One shining moment to a dark unknown future: how the evolution of the right of publicity hammers home the final nail in the NCAA's argument on amateurism in collegiate athletics.

JurisdictionUnited States
AuthorCox, Wayne M.
Date22 September 2016

    On the night of March 26, 1979, a truly momentous event captured the imagination of Americans and unexpectedly forced its way into millions of homes nationwide. (1) This television occasion failed to involve royalty, politicians, or even a critically-acclaimed scripted television program, but instead focused the spotlight onto a couple dozen college students. (2) Taking place in Salt Lake City, Utah, basketball teams representing Michigan State University and Indiana State University, featuring two players not yet known simply as "Magic" (3) and "Larry Legend," (4) squared off for the 1979 NCAA (5) Division I Men's Basketball Championship. (6) Broadcast live on NBC, the finale of the 1979 NCAA Men's Final Four saw a twenty percent increase in viewership over the previous year's championship game and managed to garner forty million pairs of eyes in eighteen million different homes even though the Spartans of Michigan State spent a majority of the second half leading by double-digits. (7) While NCAA Tournaments and Final Fours since 1979 have managed to attain higher viewership ratings due to a widespread increase in both population and television sets throughout the United States, (8) no NCAA basketball championship game has since come close to the television ratings and viewership share of the 1979 championship game. (9)

    Believe it or not, despite the fact that the phenomenon today known as "March Madness" (10) captivates the hearts and minds of millions of Americans each spring, the last two games of the Division I Men's Basketball Tournament were not referred to as the "Final Four" until attributed as such in the NCAA's 1975 Official Collegiate Basketball Guide. (11) To top it off, the first time that the phrase "Final Four" was even capitalized occurred in the 1978 NCAA media guide. (12) Jumpstarted by the 1979 Division I Men's Basketball Championship between Michigan State and Indiana State, the concept known as March Madness experienced an absolute explosion in popularity over the ensuing decades. (13)

    Following this groundbreaking television event featuring little-known collegiate athletes, the NCAA tournament field rapidly expanded from forty to forty-eight teams in 1980 and then again to sixty-four teams in 1985. (14)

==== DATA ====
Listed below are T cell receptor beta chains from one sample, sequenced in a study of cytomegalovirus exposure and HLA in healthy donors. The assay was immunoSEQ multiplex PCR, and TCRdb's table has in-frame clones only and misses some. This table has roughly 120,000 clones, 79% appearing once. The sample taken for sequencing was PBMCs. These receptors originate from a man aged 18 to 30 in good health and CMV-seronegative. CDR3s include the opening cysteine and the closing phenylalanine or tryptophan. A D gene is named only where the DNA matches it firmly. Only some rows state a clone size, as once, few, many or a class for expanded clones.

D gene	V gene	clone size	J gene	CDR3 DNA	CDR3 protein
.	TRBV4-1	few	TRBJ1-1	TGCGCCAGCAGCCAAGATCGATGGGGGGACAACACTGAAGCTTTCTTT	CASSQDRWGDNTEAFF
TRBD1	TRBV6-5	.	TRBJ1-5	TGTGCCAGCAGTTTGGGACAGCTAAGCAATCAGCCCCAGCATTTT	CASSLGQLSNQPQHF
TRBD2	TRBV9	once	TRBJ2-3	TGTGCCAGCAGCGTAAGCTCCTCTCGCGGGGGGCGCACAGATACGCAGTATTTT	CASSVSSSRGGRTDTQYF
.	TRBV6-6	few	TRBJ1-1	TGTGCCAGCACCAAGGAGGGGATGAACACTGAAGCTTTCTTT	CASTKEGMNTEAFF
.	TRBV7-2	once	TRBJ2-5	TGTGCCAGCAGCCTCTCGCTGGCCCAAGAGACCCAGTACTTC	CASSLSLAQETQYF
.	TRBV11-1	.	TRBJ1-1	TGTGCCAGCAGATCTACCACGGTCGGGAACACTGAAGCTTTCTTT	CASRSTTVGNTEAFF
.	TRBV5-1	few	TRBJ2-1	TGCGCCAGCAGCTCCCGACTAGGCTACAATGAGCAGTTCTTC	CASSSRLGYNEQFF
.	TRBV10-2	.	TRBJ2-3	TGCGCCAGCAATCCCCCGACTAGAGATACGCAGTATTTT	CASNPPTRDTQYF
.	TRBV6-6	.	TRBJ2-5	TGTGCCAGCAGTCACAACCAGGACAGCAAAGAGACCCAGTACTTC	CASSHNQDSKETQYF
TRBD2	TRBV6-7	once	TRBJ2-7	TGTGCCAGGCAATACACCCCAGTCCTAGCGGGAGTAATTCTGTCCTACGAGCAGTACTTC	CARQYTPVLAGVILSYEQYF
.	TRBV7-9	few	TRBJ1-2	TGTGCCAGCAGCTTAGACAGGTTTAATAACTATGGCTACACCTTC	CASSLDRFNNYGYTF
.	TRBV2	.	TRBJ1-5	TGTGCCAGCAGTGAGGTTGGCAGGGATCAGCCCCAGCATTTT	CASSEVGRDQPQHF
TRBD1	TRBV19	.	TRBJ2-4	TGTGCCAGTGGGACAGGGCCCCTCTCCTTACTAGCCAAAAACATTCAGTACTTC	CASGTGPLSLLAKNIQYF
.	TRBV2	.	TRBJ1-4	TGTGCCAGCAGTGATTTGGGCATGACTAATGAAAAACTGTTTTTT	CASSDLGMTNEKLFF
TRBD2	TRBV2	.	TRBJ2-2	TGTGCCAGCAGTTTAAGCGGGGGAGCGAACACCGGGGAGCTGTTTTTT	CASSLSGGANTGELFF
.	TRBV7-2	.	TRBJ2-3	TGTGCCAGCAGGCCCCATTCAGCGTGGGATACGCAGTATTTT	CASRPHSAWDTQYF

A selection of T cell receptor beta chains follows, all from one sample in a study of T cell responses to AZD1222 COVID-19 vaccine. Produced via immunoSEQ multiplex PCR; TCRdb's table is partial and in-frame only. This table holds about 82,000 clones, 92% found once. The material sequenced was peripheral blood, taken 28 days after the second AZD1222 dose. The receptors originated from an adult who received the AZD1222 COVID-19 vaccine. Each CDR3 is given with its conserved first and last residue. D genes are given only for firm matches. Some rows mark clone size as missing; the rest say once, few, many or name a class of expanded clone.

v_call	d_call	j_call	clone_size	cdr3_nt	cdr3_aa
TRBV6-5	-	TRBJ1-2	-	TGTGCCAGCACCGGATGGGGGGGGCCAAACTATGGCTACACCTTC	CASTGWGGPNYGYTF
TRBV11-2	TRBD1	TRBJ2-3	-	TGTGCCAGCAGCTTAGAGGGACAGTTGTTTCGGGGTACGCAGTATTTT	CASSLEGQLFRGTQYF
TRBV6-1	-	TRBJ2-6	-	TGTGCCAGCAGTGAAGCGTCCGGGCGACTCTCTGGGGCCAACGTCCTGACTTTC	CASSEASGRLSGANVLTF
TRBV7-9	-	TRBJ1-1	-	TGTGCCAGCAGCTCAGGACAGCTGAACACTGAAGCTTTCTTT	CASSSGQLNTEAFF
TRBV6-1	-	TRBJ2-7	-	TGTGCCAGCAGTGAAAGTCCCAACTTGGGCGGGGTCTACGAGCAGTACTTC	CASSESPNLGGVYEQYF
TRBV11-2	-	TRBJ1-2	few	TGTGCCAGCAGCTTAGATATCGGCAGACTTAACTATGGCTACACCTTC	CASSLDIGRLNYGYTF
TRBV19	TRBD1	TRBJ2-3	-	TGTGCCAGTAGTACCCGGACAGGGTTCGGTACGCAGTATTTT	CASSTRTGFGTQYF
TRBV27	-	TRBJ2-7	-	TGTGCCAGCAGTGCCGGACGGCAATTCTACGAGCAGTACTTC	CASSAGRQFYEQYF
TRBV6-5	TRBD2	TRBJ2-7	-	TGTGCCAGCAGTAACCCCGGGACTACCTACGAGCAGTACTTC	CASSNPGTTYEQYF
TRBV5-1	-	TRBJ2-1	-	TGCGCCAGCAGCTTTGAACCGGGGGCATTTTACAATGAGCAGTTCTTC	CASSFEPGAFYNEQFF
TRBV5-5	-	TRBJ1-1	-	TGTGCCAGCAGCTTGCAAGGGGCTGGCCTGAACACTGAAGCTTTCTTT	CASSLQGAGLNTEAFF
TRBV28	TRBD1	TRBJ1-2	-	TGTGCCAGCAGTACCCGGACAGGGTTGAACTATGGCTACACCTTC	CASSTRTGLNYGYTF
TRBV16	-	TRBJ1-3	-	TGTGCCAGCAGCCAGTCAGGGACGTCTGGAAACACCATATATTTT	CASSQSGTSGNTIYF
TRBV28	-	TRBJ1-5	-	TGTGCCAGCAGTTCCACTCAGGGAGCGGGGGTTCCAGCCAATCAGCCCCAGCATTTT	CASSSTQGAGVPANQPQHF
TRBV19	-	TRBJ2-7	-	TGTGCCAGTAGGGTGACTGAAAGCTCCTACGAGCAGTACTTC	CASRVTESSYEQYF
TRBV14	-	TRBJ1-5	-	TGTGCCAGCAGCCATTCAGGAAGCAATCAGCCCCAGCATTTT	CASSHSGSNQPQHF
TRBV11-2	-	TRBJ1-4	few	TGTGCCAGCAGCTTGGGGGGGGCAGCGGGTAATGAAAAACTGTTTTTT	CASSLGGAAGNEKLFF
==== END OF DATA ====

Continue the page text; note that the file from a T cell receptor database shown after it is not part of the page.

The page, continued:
Together with the increase in both popularity and the amount of tournament-bound teams, the rights fees charged by the NCAA to allow networks to broadcast the event on television also jumped from a mere $5.2 million in 1979 to $96 million by 1985. (15) As more people glued their eyes to the television to watch a basketball tournament quickly growing into a month-long national event and more money poured into the NCAA's coffers, broadcast rights fees continued to skyrocket and the NCAA decided to move its Final Four from basketball arenas to football stadiums full-time after 1996 to allow for ticket sales to double and eventually triple. (16)

    Eventually, a growing number of student-athletes began to question the ethical implications of the NCAA's refusal to share an expanding windfall with the players. In July 2009, former UCLA Bruin Ed O'Bannon (17) shined a glaring spotlight on the NCAA's not-for-profit business model by filing suit against the NCAA and the Collegiate Licensing Company ("CLC") (18) in the Northern District of California. (19) O'Bannon alleged in his suit that the NCAA engaged in restraint-of-trade tactics which violated the Sherman Antitrust Act and deprived former and current student-athletes of their individual right of publicity. (20) O'Bannon felt spurred on to file this lawsuit after spending time at a friend's house in 2008 when his friend's son showed him an Electronic Arts-produced basketball video game that featured a UCLA player sharing the same former jersey number, handedness, shaved head, and complexion as that of O'Bannon during his UCLA career. (21) In March 2010, the Northern District of California consolidated O'Bannon's lawsuit with that of former University of Nebraska quarterback Sam Keller, (22) who originally levied suit against Electronic Arts ("EA") ("EA Sports") (23) for violating the individual right of publicity of each and every student-athlete to have appeared in an EA Sports video game licensed by the NCAA and the CLC. (24)

    Six years after the consolidation of the two suits, the issue of sharing NCAA revenue generated by the effort and likenesses of the NCAA's student-athletes with those same players continues to rage on in the public between staunch opponents on each side. This article will examine and analyze the development of the sports video game licensing craze, the rapid rise in popularity of and revenue earned by NCAA Division I men's basketball and football, the growing emergence of the intellectual property right known as the "right of publicity," and how the right of publicity might finally turn out to be the proverbial wooden stake to the heart of the NCAA's vampirical argument clinging to the history of amateurism and the student-athlete.